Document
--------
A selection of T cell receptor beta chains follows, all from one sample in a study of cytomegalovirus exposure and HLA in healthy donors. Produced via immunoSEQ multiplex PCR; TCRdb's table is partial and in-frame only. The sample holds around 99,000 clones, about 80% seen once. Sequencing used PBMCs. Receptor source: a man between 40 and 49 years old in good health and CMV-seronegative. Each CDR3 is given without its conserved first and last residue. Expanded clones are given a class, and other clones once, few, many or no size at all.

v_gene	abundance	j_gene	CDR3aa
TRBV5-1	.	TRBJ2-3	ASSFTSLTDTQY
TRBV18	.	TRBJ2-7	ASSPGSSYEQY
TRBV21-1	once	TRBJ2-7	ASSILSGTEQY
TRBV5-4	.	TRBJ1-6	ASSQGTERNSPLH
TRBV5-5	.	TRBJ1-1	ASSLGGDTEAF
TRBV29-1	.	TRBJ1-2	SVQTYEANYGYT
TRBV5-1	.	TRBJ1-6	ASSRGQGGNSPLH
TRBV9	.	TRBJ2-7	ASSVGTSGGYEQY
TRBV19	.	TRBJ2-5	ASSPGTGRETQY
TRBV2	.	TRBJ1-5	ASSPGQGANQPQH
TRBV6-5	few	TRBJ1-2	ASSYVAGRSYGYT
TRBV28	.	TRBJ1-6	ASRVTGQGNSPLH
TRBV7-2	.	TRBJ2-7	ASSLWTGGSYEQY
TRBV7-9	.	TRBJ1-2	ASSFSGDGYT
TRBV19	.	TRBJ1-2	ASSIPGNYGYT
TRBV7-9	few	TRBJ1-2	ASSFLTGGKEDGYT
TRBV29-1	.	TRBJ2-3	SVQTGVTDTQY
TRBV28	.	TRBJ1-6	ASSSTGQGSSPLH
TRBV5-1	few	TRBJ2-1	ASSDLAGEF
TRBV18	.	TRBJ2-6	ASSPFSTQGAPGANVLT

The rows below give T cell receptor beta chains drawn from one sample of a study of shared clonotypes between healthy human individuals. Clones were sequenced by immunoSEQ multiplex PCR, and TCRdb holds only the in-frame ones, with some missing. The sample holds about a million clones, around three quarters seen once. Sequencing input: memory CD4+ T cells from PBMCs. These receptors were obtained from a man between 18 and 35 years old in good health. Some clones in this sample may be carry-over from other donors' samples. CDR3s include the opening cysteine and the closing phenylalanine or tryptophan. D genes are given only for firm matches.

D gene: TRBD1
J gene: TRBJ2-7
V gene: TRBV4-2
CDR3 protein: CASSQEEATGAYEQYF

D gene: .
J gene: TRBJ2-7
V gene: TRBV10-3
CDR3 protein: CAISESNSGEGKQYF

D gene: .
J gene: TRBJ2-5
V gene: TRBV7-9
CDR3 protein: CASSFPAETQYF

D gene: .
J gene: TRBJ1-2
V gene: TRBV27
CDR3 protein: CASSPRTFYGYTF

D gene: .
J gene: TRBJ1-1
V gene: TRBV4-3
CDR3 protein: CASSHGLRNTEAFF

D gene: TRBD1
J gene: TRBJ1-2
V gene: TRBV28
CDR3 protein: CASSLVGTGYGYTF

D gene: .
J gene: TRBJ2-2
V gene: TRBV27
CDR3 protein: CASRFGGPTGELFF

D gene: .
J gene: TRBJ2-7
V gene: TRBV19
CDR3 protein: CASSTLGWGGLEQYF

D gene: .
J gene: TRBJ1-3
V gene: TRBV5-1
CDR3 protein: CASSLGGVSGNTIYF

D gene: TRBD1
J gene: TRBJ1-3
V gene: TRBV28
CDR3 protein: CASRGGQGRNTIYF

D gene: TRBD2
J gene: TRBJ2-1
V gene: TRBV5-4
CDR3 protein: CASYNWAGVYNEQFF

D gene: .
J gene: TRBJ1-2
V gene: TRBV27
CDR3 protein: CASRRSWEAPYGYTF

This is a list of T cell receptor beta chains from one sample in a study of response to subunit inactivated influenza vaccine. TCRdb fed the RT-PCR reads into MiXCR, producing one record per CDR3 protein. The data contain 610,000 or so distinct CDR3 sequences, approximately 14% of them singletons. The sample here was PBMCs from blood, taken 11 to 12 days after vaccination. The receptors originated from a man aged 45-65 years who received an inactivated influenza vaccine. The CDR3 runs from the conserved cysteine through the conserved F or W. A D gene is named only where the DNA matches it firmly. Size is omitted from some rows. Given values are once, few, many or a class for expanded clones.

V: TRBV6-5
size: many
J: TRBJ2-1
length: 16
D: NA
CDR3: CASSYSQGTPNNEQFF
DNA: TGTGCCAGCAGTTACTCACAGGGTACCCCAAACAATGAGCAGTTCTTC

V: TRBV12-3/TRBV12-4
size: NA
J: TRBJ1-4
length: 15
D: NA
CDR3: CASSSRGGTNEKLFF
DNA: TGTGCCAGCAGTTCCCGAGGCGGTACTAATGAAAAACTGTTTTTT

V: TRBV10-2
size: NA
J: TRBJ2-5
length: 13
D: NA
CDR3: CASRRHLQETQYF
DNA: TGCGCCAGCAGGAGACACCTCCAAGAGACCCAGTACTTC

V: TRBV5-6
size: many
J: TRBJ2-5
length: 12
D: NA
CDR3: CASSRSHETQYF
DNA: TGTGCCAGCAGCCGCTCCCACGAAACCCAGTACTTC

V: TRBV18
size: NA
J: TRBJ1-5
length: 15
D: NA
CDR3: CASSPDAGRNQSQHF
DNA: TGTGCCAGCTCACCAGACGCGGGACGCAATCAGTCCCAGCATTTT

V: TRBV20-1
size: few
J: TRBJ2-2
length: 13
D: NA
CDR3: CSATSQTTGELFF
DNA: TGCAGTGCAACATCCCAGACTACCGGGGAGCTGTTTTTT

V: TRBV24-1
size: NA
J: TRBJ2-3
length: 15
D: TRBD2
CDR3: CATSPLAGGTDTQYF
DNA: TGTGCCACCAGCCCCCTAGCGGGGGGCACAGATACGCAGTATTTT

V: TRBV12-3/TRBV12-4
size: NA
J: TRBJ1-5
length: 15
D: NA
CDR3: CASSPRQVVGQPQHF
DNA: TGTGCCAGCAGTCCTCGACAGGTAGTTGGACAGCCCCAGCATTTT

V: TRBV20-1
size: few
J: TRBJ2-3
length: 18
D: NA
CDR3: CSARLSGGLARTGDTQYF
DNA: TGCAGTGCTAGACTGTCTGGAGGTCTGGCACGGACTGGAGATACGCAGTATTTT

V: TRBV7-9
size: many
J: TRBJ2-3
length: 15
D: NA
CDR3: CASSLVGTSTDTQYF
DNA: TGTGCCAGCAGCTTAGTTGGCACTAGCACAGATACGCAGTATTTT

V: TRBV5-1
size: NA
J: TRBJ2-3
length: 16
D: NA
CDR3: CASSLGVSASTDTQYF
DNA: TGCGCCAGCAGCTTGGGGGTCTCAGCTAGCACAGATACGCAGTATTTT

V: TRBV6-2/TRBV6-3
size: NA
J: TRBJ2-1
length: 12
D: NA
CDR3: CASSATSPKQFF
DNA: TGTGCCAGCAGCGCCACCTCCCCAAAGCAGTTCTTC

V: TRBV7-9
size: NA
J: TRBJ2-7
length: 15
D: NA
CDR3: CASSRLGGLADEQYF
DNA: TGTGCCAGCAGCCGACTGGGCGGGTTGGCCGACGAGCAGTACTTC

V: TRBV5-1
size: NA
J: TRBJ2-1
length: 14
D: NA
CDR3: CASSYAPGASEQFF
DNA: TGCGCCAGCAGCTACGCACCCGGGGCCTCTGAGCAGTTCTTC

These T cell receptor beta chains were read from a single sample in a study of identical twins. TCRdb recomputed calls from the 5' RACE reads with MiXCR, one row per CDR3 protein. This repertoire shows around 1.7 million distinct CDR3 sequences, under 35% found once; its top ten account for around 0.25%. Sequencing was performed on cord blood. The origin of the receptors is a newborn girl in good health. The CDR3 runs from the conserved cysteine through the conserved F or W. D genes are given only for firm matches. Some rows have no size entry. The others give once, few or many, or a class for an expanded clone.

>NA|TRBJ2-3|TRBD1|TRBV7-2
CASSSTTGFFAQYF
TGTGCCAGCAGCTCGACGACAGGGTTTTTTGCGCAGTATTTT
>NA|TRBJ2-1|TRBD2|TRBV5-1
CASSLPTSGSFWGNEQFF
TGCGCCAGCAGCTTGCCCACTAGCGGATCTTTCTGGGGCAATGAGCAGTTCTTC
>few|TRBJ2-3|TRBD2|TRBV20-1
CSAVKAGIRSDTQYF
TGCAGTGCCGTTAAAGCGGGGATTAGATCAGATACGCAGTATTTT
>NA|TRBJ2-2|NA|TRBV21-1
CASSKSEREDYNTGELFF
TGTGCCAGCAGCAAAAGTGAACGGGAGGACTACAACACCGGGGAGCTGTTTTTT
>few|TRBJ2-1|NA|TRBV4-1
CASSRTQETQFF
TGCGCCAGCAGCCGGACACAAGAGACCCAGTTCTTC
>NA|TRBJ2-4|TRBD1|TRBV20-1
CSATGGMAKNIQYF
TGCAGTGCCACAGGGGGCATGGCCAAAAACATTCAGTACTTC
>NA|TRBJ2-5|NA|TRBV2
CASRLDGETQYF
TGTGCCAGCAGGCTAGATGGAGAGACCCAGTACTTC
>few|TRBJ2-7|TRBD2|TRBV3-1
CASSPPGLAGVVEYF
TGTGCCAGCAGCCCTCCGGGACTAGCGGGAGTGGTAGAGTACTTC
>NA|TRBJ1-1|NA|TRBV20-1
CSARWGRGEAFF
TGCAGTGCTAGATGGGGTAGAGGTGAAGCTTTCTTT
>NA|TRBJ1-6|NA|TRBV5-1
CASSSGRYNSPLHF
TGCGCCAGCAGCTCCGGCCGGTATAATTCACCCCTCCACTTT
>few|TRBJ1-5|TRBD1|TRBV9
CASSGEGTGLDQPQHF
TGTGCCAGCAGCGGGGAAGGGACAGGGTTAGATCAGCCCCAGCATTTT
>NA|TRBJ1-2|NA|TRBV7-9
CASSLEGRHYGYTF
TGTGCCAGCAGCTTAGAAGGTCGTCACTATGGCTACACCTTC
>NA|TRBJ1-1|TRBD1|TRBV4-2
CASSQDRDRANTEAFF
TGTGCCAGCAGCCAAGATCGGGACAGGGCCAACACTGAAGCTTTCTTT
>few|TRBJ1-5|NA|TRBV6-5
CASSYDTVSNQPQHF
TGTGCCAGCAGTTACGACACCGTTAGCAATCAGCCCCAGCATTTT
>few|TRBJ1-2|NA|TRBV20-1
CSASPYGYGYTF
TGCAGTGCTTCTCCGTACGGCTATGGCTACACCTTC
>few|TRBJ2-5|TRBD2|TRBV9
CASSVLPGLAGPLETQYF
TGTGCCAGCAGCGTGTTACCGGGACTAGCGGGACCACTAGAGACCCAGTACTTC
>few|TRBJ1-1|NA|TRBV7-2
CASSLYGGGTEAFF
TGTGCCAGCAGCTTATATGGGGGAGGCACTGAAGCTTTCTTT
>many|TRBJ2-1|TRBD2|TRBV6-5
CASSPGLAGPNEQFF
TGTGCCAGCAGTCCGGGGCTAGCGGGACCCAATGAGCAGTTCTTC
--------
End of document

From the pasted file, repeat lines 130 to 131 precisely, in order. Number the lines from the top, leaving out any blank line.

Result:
size: few
J: TRBJ2-3